South Africa to ban Nigerians, other foreigners from owning farmlands
If promulgated as an act, the law will ban foreigners from buying agricultural land and require them to enter into long-term leases.
Foreigners selling land would also have to offer the minister “the right of first refusal to acquire ownership of such agricultural land holdings”, Nkwinti explains in the gazetted bill.
The bill will see the creation of a Land Commission, which will oversee the collection and dissemination of all information regarding public agricultural land in South Africa.
The reason for this is because “the nature, extent, trends and impact of land acquisition, land use and investment in the country’s land by foreign persons remains unknown as no comprehensive database exists to develop an understanding of such”, Nkwinti explains.
“The decade from 1997 to 2007 was characterised by significant shifts in ownership and land use including increasing acquisition of agricultural properties by foreign nationals in certain regions,” said Nkwinti.
There is also an “absence of reliable information regarding the extent of agricultural land holdings owned by South Africans in terms of race and gender as well as the use and size of the land in question”.
If you own land …
As such, once the act commences every owner who owns a private agricultural land holding “must lodge a duly completed notification of ownership in the prescribed format with the commission within 12 months from the date of the commencement of this act”.
In this notification, they will be required to detail “the race, gender and nationality of the owner; the size and use of the agricultural land holdings; any real right registered against and licence allocated to the agricultural land holdings; and any other information as may be prescribed”.
Regarding the redistribution of agricultural land, black people must be offered the right of first refusal. “If no black person … acquires the redistribution agricultural land within the prescribed period, such land shall be acquired by the minister within the prescribed period.
“If the owner of the redistribution agricultural land and the minister are unable to reach an agreement on the purchase price, the minister may, subject to legislation regulating expropriation, expropriate the redistribution agricultural land in question,” said Nkwinti.
Regarding a cap on how much land can be owned, Nkwinti said the minister will “determine the categories of ceilings for agricultural land holdings in each district” after the act is in place.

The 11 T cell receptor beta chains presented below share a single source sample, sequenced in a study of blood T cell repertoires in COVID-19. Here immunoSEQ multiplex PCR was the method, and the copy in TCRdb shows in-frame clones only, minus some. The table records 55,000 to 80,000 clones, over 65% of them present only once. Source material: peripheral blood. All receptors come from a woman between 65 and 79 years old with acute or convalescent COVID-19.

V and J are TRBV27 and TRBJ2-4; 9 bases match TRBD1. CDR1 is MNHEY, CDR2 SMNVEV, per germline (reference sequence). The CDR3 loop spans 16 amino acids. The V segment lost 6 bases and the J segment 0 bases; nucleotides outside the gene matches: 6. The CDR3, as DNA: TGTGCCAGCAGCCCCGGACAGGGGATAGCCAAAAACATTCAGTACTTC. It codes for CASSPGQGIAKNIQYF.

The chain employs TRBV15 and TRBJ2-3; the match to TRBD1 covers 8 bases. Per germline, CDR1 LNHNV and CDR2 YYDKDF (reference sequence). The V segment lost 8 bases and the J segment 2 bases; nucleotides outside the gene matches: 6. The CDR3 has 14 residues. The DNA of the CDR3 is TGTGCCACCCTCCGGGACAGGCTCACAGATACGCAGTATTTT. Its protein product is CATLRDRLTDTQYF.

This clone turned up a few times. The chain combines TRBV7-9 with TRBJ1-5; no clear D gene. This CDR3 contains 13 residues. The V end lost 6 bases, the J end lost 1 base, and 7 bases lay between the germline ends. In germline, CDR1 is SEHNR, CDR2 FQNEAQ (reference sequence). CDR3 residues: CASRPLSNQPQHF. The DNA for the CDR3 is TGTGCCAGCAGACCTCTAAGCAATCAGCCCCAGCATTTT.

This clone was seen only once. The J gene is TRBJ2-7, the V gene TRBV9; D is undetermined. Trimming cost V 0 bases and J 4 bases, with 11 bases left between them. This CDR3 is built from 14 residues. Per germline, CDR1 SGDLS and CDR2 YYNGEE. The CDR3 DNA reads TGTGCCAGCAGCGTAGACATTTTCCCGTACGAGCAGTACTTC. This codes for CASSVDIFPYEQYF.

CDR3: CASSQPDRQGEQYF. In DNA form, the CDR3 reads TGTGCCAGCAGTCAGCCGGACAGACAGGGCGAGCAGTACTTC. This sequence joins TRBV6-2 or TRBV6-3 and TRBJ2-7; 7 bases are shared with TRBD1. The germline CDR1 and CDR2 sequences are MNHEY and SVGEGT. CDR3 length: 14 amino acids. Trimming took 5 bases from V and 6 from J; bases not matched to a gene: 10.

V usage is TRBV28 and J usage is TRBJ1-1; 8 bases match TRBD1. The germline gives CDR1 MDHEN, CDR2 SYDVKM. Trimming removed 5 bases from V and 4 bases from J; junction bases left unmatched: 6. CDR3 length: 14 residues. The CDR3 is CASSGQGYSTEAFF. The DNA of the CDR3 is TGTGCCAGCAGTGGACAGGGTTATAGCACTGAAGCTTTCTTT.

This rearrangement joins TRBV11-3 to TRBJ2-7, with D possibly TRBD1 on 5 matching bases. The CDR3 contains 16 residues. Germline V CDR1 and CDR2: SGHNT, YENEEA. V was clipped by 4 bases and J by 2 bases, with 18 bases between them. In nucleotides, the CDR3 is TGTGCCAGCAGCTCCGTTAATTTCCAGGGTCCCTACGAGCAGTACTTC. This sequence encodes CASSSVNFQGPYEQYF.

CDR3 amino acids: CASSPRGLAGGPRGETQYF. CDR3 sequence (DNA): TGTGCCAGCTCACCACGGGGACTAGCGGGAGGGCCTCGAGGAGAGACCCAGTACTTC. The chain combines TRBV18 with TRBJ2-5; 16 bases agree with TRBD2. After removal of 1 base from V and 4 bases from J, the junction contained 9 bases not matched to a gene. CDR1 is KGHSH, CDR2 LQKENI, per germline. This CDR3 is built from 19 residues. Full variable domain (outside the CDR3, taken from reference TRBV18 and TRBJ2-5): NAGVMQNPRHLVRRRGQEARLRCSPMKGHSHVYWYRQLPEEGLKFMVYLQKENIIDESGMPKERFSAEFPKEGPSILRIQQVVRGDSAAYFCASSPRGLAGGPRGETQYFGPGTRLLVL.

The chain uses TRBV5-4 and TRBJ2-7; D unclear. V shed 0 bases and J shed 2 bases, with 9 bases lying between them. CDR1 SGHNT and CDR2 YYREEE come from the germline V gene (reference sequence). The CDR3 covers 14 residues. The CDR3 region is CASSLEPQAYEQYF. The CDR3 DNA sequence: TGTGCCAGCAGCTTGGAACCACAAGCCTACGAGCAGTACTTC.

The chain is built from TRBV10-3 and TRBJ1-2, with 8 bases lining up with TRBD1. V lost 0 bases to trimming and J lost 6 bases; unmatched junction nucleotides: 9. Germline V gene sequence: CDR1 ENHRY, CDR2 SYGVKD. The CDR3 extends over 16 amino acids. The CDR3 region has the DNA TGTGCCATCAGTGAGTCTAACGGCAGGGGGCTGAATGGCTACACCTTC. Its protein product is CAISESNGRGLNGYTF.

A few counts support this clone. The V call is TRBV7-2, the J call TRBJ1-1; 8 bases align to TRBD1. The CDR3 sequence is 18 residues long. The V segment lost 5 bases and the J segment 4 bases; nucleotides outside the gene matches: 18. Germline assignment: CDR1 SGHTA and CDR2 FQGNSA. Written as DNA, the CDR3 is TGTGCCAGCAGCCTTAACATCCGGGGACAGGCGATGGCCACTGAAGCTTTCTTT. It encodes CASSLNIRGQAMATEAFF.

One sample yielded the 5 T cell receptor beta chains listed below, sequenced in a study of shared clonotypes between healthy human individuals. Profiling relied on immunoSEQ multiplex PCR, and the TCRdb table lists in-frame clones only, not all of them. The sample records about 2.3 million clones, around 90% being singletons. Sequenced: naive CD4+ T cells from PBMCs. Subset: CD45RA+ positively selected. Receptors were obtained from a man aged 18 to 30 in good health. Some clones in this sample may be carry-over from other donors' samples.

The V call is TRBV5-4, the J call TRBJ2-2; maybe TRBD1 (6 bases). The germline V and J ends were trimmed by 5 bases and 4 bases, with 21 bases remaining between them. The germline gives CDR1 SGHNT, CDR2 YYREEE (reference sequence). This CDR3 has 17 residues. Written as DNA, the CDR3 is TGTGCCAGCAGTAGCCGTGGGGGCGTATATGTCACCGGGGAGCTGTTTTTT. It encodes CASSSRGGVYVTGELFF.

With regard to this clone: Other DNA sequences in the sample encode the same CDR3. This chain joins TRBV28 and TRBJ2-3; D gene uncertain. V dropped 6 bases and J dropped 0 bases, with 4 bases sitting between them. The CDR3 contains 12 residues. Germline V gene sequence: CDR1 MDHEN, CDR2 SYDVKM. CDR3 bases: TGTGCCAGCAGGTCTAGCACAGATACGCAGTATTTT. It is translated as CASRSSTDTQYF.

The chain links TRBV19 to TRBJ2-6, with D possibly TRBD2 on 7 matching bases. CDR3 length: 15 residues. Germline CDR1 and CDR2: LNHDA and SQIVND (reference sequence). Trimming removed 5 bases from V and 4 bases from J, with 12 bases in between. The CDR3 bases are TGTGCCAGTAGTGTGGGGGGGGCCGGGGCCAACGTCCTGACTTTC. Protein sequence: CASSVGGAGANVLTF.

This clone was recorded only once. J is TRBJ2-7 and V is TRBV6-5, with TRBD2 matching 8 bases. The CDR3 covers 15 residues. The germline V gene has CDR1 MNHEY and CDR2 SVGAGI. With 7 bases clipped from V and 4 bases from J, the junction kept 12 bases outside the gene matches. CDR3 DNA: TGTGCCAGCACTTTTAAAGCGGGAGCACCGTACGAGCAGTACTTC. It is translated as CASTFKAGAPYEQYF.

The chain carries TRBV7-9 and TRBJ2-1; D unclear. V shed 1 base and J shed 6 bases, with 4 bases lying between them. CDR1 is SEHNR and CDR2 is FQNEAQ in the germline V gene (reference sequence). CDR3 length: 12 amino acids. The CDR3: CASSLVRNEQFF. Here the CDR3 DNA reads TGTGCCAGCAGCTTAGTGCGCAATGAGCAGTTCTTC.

In 2015, he said foreigners with land holdings above the proposed cap of 12 000 hectares will – once the land holdings bill is signed into law – need to sell any excess agricultural holdings.
During his 2015 State of the Nation Address, President Jacob Zuma shocked the nation by announcing that foreigners in future would “not be able to own land” and would be forced to lease properties. He did not spell out what would happen to existing foreign-owned land, but said local farmers’ land would also be restricted to 12 000 hectares.
Reversing the legacy of colonialism and apartheid
The aim of the Regulation of Agricultural Land Holdings Bill is to reverse the legacy of colonialism and apartheid and to ensure a “just and equitable” distribution of agricultural land to Africans, the minister explained.
“The complexity of multiple tenure regimes as a result of a history of settler and imperial colonialism, dispossession and social engineering was acknowledged in the 1997 White Paper on Land Reform which proposed a further Green Paper on Tenure Reform.
“The current land tenure system can be traced back to the wars of colonial dispossession, which was entrenched through the heretic system of apartheid; and, legitimised through laws such as the Natives Land Act of 1913; the Native Administration Act of 1927; the Native Trust and Land Act of 1936; the Group Areas Act of 1950; the Promotion of Bantu Self-Government Act of 1959; the Bantu Authority Act of 1951; and, the Bantu Homelands Citizenship Act of 1970.” News24.com